Tuesday, March 21, 2017
One of the bloggers at Hot Air comments
on a proposal by the city of Portland, Oregon, to induce home
owners to let homeless people live on their property. The inducement
comes in the form of a free-standing mother-in-law apartment placed on
their property by the city. The property owner can lease the "tiny
home" after five years of allowing the city to send homeless people to
live in it.
While this sounds, quite frankly, pretty creepy on the surface, I suppose there's nothing immediately disqualifying about the approach. The government isn't forcing anyone to put one of these makeshift shelters in their yard, but rather seeking volunteers who are willing to do so. And in theory, it's conceivable that willing homeowners might get something out of the bargain. If the tiny house is still livable after five years of being occupied by a stream of homeless persons, the landowner could then legally rent it out to paying customers for supplemental income.Agreed. This is creepy, but two things immediately strike me as not just "disqualifying about the approach," but outrageous: (1) A substantial part of the money funding this has been looted from private individuals, who should be free to decide whether or not to spend their own money on such an endeavor; and (2) What recourse might one have if a next-door neighbor decided to do this, and the occupants happen to be criminals who don't politely confine their activities to a single yard? Even if all the normal remedies to such a situation remain, the city is foisting people of questionable character on any neighborhood with a resident who will stoop to anything to get a "free" outbuilding, or wants to pat himself on the back for being such a great humanitarian -- as if the absence of such a program was stopping him from helping the homeless in the first place. And again, it is doing this at the expense of any victims involved.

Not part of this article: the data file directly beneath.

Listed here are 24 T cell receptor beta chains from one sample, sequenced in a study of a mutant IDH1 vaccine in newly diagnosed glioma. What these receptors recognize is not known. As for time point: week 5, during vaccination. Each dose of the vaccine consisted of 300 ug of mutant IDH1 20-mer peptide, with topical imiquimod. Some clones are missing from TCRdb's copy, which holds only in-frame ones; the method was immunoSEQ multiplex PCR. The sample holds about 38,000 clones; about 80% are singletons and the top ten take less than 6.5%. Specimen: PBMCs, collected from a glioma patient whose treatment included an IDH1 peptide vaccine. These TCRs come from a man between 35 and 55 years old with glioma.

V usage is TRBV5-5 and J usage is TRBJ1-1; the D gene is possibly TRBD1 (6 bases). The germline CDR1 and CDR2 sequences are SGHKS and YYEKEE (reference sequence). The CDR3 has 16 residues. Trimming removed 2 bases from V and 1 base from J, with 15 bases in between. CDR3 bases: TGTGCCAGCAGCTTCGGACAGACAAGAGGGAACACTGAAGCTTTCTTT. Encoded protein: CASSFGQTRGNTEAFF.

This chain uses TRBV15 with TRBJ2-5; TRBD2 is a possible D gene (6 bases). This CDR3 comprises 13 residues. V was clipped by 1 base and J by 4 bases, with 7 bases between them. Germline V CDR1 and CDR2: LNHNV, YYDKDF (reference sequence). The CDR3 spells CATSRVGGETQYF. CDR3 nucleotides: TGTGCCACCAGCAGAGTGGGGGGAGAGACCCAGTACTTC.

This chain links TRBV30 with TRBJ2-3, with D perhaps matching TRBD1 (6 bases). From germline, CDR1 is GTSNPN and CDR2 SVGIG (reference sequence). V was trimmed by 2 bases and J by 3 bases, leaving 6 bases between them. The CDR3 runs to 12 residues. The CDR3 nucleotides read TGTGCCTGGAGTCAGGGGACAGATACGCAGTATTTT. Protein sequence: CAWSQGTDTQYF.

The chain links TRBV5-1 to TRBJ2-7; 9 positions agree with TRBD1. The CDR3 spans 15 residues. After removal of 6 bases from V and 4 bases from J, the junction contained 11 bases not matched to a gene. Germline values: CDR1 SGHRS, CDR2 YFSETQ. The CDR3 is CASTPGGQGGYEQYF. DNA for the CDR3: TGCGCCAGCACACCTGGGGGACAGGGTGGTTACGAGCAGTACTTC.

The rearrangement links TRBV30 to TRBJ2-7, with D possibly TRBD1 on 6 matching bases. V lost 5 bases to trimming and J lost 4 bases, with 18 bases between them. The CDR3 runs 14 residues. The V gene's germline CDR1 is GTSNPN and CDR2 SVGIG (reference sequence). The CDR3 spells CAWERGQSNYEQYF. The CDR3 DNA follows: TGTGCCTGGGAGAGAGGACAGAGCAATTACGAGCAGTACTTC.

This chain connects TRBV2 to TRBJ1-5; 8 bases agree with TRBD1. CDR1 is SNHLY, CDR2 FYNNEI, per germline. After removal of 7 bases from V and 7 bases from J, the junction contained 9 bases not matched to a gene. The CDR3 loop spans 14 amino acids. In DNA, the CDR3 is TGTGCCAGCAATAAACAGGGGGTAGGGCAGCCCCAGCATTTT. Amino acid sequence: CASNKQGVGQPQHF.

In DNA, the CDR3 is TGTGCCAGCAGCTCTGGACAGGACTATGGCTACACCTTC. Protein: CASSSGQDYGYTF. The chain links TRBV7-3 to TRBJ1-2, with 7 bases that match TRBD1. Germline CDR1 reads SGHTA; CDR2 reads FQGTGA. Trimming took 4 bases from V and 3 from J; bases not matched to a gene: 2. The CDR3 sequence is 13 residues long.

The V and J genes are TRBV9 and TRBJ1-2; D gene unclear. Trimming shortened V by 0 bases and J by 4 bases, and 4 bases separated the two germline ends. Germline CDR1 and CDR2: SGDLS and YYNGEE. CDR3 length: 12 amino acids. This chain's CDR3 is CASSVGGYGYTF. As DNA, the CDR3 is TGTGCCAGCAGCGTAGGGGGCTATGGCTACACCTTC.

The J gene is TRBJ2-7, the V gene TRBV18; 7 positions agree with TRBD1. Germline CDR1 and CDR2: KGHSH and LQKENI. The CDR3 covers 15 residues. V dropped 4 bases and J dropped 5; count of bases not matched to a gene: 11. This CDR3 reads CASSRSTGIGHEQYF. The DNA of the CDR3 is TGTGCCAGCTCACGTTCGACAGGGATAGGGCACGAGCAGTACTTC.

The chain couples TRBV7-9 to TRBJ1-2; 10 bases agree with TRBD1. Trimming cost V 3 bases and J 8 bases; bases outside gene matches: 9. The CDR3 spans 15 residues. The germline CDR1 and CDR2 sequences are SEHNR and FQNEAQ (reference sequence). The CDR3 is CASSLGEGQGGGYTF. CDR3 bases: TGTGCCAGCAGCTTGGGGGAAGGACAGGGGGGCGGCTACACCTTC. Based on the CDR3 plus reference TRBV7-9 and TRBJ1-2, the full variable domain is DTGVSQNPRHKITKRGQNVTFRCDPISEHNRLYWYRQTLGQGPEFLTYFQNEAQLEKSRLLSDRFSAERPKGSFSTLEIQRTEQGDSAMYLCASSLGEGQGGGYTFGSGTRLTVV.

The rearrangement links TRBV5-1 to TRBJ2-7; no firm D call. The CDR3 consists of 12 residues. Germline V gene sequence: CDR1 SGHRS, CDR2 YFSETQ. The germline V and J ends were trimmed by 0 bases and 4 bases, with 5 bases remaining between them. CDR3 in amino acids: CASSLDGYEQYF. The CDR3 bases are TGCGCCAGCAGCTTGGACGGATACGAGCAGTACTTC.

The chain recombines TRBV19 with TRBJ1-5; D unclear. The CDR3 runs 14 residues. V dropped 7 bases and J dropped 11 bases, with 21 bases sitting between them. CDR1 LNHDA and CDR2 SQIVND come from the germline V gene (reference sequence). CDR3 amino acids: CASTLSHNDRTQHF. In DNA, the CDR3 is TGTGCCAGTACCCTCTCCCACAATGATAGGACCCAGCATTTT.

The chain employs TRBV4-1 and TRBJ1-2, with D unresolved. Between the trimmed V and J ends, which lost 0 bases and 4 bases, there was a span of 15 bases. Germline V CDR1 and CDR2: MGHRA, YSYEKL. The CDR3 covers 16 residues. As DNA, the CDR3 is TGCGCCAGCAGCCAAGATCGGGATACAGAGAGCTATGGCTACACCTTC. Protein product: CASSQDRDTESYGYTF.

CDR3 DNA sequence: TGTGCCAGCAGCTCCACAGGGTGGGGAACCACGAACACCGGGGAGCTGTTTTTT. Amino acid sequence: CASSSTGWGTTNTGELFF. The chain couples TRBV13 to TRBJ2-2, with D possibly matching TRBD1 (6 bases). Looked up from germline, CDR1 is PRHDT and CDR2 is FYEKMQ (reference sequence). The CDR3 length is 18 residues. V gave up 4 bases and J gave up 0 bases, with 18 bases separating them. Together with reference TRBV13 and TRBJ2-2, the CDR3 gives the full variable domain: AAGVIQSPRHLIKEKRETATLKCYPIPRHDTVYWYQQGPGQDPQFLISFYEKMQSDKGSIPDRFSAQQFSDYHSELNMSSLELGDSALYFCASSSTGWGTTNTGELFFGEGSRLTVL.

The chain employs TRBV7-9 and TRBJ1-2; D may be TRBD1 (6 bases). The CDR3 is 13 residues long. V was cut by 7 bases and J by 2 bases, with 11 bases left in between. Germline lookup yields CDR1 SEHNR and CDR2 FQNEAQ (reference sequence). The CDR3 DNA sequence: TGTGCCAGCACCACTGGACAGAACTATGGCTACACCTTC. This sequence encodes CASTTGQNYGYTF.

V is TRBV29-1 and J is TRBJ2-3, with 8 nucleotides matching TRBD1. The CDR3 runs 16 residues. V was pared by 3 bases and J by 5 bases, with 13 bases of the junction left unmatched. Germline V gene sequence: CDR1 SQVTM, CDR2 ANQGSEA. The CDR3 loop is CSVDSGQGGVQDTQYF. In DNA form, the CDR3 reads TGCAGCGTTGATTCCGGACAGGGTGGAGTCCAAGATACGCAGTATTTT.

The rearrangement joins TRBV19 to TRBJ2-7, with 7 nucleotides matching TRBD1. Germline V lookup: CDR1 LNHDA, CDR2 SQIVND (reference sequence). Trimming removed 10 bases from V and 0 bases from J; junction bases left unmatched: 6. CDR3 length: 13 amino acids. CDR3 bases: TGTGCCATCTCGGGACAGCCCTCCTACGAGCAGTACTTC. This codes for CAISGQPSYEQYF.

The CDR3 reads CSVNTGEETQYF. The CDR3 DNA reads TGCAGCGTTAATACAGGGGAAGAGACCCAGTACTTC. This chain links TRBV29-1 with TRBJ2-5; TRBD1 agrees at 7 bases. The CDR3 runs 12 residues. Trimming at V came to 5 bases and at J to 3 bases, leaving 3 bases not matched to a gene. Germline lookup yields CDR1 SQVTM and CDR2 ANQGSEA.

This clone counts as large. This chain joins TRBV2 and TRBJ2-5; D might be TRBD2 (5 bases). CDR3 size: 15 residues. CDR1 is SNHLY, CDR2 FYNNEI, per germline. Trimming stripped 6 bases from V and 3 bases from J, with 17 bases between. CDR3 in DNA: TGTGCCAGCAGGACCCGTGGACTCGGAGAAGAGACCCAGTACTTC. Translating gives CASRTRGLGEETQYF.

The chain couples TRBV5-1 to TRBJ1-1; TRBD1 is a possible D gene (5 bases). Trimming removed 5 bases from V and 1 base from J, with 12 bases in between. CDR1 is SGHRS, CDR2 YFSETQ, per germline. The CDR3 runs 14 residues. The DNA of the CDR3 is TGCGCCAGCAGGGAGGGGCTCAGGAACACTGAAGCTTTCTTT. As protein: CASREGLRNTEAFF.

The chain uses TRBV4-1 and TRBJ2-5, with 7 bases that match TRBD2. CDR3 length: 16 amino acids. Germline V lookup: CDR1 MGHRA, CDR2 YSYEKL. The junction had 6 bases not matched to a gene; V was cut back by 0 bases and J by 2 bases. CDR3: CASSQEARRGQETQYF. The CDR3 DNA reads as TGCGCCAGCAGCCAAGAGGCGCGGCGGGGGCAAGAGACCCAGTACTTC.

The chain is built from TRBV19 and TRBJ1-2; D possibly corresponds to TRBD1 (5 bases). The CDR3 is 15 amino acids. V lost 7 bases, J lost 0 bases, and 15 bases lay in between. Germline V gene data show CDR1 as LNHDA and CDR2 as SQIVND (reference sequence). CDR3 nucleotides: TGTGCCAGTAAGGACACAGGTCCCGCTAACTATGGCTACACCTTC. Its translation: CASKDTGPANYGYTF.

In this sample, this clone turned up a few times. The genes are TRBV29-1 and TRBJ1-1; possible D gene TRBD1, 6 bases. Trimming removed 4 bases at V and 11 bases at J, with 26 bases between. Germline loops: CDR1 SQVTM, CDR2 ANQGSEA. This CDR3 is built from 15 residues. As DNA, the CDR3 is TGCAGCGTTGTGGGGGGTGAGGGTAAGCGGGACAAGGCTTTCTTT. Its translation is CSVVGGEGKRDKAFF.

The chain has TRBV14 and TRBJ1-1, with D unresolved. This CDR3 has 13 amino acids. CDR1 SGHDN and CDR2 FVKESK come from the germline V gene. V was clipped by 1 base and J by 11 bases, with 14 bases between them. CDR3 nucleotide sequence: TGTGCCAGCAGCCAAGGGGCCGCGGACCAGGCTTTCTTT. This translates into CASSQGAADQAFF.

But how likely is that? Looking at the conditions in the tent cities, not only in Portland but at homeless gatherings around the nation, this is not generally a clientele one would expect to take good care of the space and work to keep property values up. I'm sure there may be exceptions to the rule but the trends seem undeniable. And this doesn't even begin to address the question of having unknown persons who frequently may have a history of "interactions with the police" tramping around your property at all hours of the night and day. It's interesting that the director of this project describes the locations for these tiny houses as "underutilized space" in the interview. I have some underutilized space in my backyard as well. I call it my backyard and I don't generally open it up for strangers.